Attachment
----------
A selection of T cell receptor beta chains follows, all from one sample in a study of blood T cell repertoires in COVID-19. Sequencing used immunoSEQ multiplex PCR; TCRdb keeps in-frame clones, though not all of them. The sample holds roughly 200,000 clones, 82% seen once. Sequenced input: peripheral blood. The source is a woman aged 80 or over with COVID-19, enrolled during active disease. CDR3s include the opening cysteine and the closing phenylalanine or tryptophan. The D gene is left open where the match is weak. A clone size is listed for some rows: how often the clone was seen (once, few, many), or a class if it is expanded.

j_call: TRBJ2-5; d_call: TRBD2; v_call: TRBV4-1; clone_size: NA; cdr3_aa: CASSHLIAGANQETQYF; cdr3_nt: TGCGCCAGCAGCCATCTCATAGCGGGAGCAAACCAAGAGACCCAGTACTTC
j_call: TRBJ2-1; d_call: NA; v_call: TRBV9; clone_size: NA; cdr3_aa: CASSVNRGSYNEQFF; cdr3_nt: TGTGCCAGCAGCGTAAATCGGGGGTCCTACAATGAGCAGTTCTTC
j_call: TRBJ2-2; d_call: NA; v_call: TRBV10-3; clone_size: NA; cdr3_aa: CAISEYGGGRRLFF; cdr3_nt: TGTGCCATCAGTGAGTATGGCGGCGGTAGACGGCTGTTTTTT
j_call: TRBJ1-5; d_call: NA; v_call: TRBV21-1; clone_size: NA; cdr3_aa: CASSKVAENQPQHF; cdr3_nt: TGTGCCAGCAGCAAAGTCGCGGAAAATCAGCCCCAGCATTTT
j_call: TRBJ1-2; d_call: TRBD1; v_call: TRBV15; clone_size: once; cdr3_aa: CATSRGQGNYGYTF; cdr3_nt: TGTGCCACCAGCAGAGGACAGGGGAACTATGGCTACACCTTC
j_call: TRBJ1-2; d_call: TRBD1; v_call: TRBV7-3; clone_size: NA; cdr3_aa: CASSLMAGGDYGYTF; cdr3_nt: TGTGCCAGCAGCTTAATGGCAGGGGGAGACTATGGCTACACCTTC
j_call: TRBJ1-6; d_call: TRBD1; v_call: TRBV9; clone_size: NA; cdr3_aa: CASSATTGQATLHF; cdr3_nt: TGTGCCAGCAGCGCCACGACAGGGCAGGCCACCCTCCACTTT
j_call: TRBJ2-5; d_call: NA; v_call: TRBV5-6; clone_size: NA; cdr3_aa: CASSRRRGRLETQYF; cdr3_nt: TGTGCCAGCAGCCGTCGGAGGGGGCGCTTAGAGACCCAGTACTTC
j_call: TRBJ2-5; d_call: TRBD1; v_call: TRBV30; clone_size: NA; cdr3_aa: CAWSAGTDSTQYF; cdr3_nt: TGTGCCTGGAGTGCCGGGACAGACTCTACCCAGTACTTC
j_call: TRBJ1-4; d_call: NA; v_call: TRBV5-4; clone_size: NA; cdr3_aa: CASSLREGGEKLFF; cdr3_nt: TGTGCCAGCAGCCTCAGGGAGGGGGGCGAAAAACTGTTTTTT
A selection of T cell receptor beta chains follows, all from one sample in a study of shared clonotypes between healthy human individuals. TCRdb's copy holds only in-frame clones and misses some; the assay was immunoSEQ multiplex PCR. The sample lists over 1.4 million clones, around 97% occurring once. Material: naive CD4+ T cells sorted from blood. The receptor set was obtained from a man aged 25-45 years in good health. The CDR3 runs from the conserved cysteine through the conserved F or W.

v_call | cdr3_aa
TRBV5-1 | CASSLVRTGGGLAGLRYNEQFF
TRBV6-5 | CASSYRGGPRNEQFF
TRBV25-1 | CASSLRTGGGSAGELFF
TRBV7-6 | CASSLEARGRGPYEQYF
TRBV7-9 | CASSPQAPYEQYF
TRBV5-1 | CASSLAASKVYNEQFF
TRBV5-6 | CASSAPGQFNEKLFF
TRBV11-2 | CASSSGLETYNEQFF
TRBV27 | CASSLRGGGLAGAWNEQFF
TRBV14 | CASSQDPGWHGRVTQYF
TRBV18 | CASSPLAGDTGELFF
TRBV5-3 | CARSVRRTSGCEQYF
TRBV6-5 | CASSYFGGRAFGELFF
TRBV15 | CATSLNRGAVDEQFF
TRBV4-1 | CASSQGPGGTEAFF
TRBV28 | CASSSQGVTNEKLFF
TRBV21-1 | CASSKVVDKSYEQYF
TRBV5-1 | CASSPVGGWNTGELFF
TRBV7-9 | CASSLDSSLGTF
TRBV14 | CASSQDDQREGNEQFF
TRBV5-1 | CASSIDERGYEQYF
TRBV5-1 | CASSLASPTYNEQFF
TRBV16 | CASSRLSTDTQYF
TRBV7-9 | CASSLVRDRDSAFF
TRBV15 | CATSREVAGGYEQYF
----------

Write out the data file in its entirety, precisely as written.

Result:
A selection of T cell receptor beta chains follows, all from one sample in a study of blood T cell repertoires in COVID-19. Sequencing used immunoSEQ multiplex PCR; TCRdb keeps in-frame clones, though not all of them. The sample holds roughly 200,000 clones, 82% seen once. Sequenced input: peripheral blood. The source is a woman aged 80 or over with COVID-19, enrolled during active disease. CDR3s include the opening cysteine and the closing phenylalanine or tryptophan. The D gene is left open where the match is weak. A clone size is listed for some rows: how often the clone was seen (once, few, many), or a class if it is expanded.

j_call: TRBJ2-5; d_call: TRBD2; v_call: TRBV4-1; clone_size: NA; cdr3_aa: CASSHLIAGANQETQYF; cdr3_nt: TGCGCCAGCAGCCATCTCATAGCGGGAGCAAACCAAGAGACCCAGTACTTC
j_call: TRBJ2-1; d_call: NA; v_call: TRBV9; clone_size: NA; cdr3_aa: CASSVNRGSYNEQFF; cdr3_nt: TGTGCCAGCAGCGTAAATCGGGGGTCCTACAATGAGCAGTTCTTC
j_call: TRBJ2-2; d_call: NA; v_call: TRBV10-3; clone_size: NA; cdr3_aa: CAISEYGGGRRLFF; cdr3_nt: TGTGCCATCAGTGAGTATGGCGGCGGTAGACGGCTGTTTTTT
j_call: TRBJ1-5; d_call: NA; v_call: TRBV21-1; clone_size: NA; cdr3_aa: CASSKVAENQPQHF; cdr3_nt: TGTGCCAGCAGCAAAGTCGCGGAAAATCAGCCCCAGCATTTT
j_call: TRBJ1-2; d_call: TRBD1; v_call: TRBV15; clone_size: once; cdr3_aa: CATSRGQGNYGYTF; cdr3_nt: TGTGCCACCAGCAGAGGACAGGGGAACTATGGCTACACCTTC
j_call: TRBJ1-2; d_call: TRBD1; v_call: TRBV7-3; clone_size: NA; cdr3_aa: CASSLMAGGDYGYTF; cdr3_nt: TGTGCCAGCAGCTTAATGGCAGGGGGAGACTATGGCTACACCTTC
j_call: TRBJ1-6; d_call: TRBD1; v_call: TRBV9; clone_size: NA; cdr3_aa: CASSATTGQATLHF; cdr3_nt: TGTGCCAGCAGCGCCACGACAGGGCAGGCCACCCTCCACTTT
j_call: TRBJ2-5; d_call: NA; v_call: TRBV5-6; clone_size: NA; cdr3_aa: CASSRRRGRLETQYF; cdr3_nt: TGTGCCAGCAGCCGTCGGAGGGGGCGCTTAGAGACCCAGTACTTC
j_call: TRBJ2-5; d_call: TRBD1; v_call: TRBV30; clone_size: NA; cdr3_aa: CAWSAGTDSTQYF; cdr3_nt: TGTGCCTGGAGTGCCGGGACAGACTCTACCCAGTACTTC
j_call: TRBJ1-4; d_call: NA; v_call: TRBV5-4; clone_size: NA; cdr3_aa: CASSLREGGEKLFF; cdr3_nt: TGTGCCAGCAGCCTCAGGGAGGGGGGCGAAAAACTGTTTTTT
A selection of T cell receptor beta chains follows, all from one sample in a study of shared clonotypes between healthy human individuals. TCRdb's copy holds only in-frame clones and misses some; the assay was immunoSEQ multiplex PCR. The sample lists over 1.4 million clones, around 97% occurring once. Material: naive CD4+ T cells sorted from blood. The receptor set was obtained from a man aged 25-45 years in good health. The CDR3 runs from the conserved cysteine through the conserved F or W.

v_call | cdr3_aa
TRBV5-1 | CASSLVRTGGGLAGLRYNEQFF
TRBV6-5 | CASSYRGGPRNEQFF
TRBV25-1 | CASSLRTGGGSAGELFF
TRBV7-6 | CASSLEARGRGPYEQYF
TRBV7-9 | CASSPQAPYEQYF
TRBV5-1 | CASSLAASKVYNEQFF
TRBV5-6 | CASSAPGQFNEKLFF
TRBV11-2 | CASSSGLETYNEQFF
TRBV27 | CASSLRGGGLAGAWNEQFF
TRBV14 | CASSQDPGWHGRVTQYF
TRBV18 | CASSPLAGDTGELFF
TRBV5-3 | CARSVRRTSGCEQYF
TRBV6-5 | CASSYFGGRAFGELFF
TRBV15 | CATSLNRGAVDEQFF
TRBV4-1 | CASSQGPGGTEAFF
TRBV28 | CASSSQGVTNEKLFF
TRBV21-1 | CASSKVVDKSYEQYF
TRBV5-1 | CASSPVGGWNTGELFF
TRBV7-9 | CASSLDSSLGTF
TRBV14 | CASSQDDQREGNEQFF
TRBV5-1 | CASSIDERGYEQYF
TRBV5-1 | CASSLASPTYNEQFF
TRBV16 | CASSRLSTDTQYF
TRBV7-9 | CASSLVRDRDSAFF
TRBV15 | CATSREVAGGYEQYF